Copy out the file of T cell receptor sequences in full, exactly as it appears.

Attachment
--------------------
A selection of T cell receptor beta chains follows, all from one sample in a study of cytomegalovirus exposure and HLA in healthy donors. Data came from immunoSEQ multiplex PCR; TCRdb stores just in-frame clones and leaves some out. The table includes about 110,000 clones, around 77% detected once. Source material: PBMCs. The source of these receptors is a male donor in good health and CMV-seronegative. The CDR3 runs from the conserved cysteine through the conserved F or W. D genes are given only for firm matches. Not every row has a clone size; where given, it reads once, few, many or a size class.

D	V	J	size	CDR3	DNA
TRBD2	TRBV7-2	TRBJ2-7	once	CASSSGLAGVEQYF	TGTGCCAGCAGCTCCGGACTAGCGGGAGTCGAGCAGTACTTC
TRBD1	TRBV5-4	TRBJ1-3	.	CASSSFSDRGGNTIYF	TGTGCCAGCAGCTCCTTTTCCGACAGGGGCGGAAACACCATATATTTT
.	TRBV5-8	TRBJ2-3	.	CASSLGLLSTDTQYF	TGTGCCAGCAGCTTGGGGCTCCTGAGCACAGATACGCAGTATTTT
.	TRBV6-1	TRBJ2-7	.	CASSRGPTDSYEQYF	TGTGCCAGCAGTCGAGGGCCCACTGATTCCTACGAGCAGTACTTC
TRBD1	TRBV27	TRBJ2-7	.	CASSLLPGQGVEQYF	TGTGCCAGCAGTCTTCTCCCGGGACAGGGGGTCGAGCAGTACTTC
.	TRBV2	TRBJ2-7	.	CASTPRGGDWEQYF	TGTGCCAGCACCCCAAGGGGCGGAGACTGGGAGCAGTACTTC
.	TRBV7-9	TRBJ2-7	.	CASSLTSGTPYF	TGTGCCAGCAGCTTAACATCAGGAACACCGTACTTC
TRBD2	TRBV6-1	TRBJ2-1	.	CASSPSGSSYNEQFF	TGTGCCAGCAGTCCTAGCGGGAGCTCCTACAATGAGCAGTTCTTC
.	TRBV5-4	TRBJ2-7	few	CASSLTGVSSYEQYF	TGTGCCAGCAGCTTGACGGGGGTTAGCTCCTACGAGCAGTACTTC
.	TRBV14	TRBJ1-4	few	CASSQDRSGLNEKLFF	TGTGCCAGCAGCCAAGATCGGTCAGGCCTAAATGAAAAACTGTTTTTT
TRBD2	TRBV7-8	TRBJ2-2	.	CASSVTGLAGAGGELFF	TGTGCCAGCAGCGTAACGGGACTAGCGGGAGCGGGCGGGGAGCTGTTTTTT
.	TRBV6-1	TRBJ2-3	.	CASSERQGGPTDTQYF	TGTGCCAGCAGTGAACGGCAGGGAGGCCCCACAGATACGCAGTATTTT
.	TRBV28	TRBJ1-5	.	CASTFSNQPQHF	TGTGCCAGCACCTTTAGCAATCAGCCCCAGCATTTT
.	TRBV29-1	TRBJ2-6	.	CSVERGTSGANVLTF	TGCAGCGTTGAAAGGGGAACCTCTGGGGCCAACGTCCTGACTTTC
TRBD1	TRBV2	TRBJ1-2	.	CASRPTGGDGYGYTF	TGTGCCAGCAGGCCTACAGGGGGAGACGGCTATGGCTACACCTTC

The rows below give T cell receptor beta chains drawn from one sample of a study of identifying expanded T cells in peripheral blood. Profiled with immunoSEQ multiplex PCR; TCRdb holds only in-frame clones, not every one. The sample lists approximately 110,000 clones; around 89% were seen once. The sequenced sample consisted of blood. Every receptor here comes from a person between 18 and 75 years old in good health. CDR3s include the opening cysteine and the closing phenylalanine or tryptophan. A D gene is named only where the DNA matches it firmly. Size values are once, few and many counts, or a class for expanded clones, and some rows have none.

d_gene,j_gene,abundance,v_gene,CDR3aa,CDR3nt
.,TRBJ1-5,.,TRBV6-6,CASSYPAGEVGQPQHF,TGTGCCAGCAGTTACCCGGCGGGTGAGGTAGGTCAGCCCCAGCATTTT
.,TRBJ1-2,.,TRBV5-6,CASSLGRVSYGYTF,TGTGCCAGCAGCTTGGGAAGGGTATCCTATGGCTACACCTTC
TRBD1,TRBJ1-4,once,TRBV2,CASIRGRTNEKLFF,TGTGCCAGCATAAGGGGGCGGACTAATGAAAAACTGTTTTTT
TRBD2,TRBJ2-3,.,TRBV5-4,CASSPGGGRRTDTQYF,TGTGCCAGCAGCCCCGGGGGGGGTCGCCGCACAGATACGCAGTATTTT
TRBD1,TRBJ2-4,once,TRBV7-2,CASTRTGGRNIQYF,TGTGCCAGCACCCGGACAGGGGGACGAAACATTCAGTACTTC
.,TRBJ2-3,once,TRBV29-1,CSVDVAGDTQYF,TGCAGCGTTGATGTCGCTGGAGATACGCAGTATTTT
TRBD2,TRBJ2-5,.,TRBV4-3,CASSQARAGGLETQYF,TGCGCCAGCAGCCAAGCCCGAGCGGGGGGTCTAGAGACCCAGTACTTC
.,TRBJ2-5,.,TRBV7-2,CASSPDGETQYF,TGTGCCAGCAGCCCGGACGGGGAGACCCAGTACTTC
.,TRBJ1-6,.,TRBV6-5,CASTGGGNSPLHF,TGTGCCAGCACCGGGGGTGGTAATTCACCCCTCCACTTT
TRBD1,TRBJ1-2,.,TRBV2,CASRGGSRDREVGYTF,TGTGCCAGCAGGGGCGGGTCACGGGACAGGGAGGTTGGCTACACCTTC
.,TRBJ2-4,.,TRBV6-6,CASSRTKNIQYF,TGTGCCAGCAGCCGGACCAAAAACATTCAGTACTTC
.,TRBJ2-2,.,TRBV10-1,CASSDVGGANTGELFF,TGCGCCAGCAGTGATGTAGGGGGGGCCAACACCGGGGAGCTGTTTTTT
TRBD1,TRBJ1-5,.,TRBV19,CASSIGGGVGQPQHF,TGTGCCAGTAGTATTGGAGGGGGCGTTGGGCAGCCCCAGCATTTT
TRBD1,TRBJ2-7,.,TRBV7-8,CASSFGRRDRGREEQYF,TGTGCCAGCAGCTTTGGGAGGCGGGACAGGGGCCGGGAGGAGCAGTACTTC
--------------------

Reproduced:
A selection of T cell receptor beta chains follows, all from one sample in a study of cytomegalovirus exposure and HLA in healthy donors. Data came from immunoSEQ multiplex PCR; TCRdb stores just in-frame clones and leaves some out. The table includes about 110,000 clones, around 77% detected once. Source material: PBMCs. The source of these receptors is a male donor in good health and CMV-seronegative. The CDR3 runs from the conserved cysteine through the conserved F or W. D genes are given only for firm matches. Not every row has a clone size; where given, it reads once, few, many or a size class.

D	V	J	size	CDR3	DNA
TRBD2	TRBV7-2	TRBJ2-7	once	CASSSGLAGVEQYF	TGTGCCAGCAGCTCCGGACTAGCGGGAGTCGAGCAGTACTTC
TRBD1	TRBV5-4	TRBJ1-3	.	CASSSFSDRGGNTIYF	TGTGCCAGCAGCTCCTTTTCCGACAGGGGCGGAAACACCATATATTTT
.	TRBV5-8	TRBJ2-3	.	CASSLGLLSTDTQYF	TGTGCCAGCAGCTTGGGGCTCCTGAGCACAGATACGCAGTATTTT
.	TRBV6-1	TRBJ2-7	.	CASSRGPTDSYEQYF	TGTGCCAGCAGTCGAGGGCCCACTGATTCCTACGAGCAGTACTTC
TRBD1	TRBV27	TRBJ2-7	.	CASSLLPGQGVEQYF	TGTGCCAGCAGTCTTCTCCCGGGACAGGGGGTCGAGCAGTACTTC
.	TRBV2	TRBJ2-7	.	CASTPRGGDWEQYF	TGTGCCAGCACCCCAAGGGGCGGAGACTGGGAGCAGTACTTC
.	TRBV7-9	TRBJ2-7	.	CASSLTSGTPYF	TGTGCCAGCAGCTTAACATCAGGAACACCGTACTTC
TRBD2	TRBV6-1	TRBJ2-1	.	CASSPSGSSYNEQFF	TGTGCCAGCAGTCCTAGCGGGAGCTCCTACAATGAGCAGTTCTTC
.	TRBV5-4	TRBJ2-7	few	CASSLTGVSSYEQYF	TGTGCCAGCAGCTTGACGGGGGTTAGCTCCTACGAGCAGTACTTC
.	TRBV14	TRBJ1-4	few	CASSQDRSGLNEKLFF	TGTGCCAGCAGCCAAGATCGGTCAGGCCTAAATGAAAAACTGTTTTTT
TRBD2	TRBV7-8	TRBJ2-2	.	CASSVTGLAGAGGELFF	TGTGCCAGCAGCGTAACGGGACTAGCGGGAGCGGGCGGGGAGCTGTTTTTT
.	TRBV6-1	TRBJ2-3	.	CASSERQGGPTDTQYF	TGTGCCAGCAGTGAACGGCAGGGAGGCCCCACAGATACGCAGTATTTT
.	TRBV28	TRBJ1-5	.	CASTFSNQPQHF	TGTGCCAGCACCTTTAGCAATCAGCCCCAGCATTTT
.	TRBV29-1	TRBJ2-6	.	CSVERGTSGANVLTF	TGCAGCGTTGAAAGGGGAACCTCTGGGGCCAACGTCCTGACTTTC
TRBD1	TRBV2	TRBJ1-2	.	CASRPTGGDGYGYTF	TGTGCCAGCAGGCCTACAGGGGGAGACGGCTATGGCTACACCTTC

The rows below give T cell receptor beta chains drawn from one sample of a study of identifying expanded T cells in peripheral blood. Profiled with immunoSEQ multiplex PCR; TCRdb holds only in-frame clones, not every one. The sample lists approximately 110,000 clones; around 89% were seen once. The sequenced sample consisted of blood. Every receptor here comes from a person between 18 and 75 years old in good health. CDR3s include the opening cysteine and the closing phenylalanine or tryptophan. A D gene is named only where the DNA matches it firmly. Size values are once, few and many counts, or a class for expanded clones, and some rows have none.

d_gene,j_gene,abundance,v_gene,CDR3aa,CDR3nt
.,TRBJ1-5,.,TRBV6-6,CASSYPAGEVGQPQHF,TGTGCCAGCAGTTACCCGGCGGGTGAGGTAGGTCAGCCCCAGCATTTT
.,TRBJ1-2,.,TRBV5-6,CASSLGRVSYGYTF,TGTGCCAGCAGCTTGGGAAGGGTATCCTATGGCTACACCTTC
TRBD1,TRBJ1-4,once,TRBV2,CASIRGRTNEKLFF,TGTGCCAGCATAAGGGGGCGGACTAATGAAAAACTGTTTTTT
TRBD2,TRBJ2-3,.,TRBV5-4,CASSPGGGRRTDTQYF,TGTGCCAGCAGCCCCGGGGGGGGTCGCCGCACAGATACGCAGTATTTT
TRBD1,TRBJ2-4,once,TRBV7-2,CASTRTGGRNIQYF,TGTGCCAGCACCCGGACAGGGGGACGAAACATTCAGTACTTC
.,TRBJ2-3,once,TRBV29-1,CSVDVAGDTQYF,TGCAGCGTTGATGTCGCTGGAGATACGCAGTATTTT
TRBD2,TRBJ2-5,.,TRBV4-3,CASSQARAGGLETQYF,TGCGCCAGCAGCCAAGCCCGAGCGGGGGGTCTAGAGACCCAGTACTTC
.,TRBJ2-5,.,TRBV7-2,CASSPDGETQYF,TGTGCCAGCAGCCCGGACGGGGAGACCCAGTACTTC
.,TRBJ1-6,.,TRBV6-5,CASTGGGNSPLHF,TGTGCCAGCACCGGGGGTGGTAATTCACCCCTCCACTTT
TRBD1,TRBJ1-2,.,TRBV2,CASRGGSRDREVGYTF,TGTGCCAGCAGGGGCGGGTCACGGGACAGGGAGGTTGGCTACACCTTC
.,TRBJ2-4,.,TRBV6-6,CASSRTKNIQYF,TGTGCCAGCAGCCGGACCAAAAACATTCAGTACTTC
.,TRBJ2-2,.,TRBV10-1,CASSDVGGANTGELFF,TGCGCCAGCAGTGATGTAGGGGGGGCCAACACCGGGGAGCTGTTTTTT
TRBD1,TRBJ1-5,.,TRBV19,CASSIGGGVGQPQHF,TGTGCCAGTAGTATTGGAGGGGGCGTTGGGCAGCCCCAGCATTTT
TRBD1,TRBJ2-7,.,TRBV7-8,CASSFGRRDRGREEQYF,TGTGCCAGCAGCTTTGGGAGGCGGGACAGGGGCCGGGAGGAGCAGTACTTC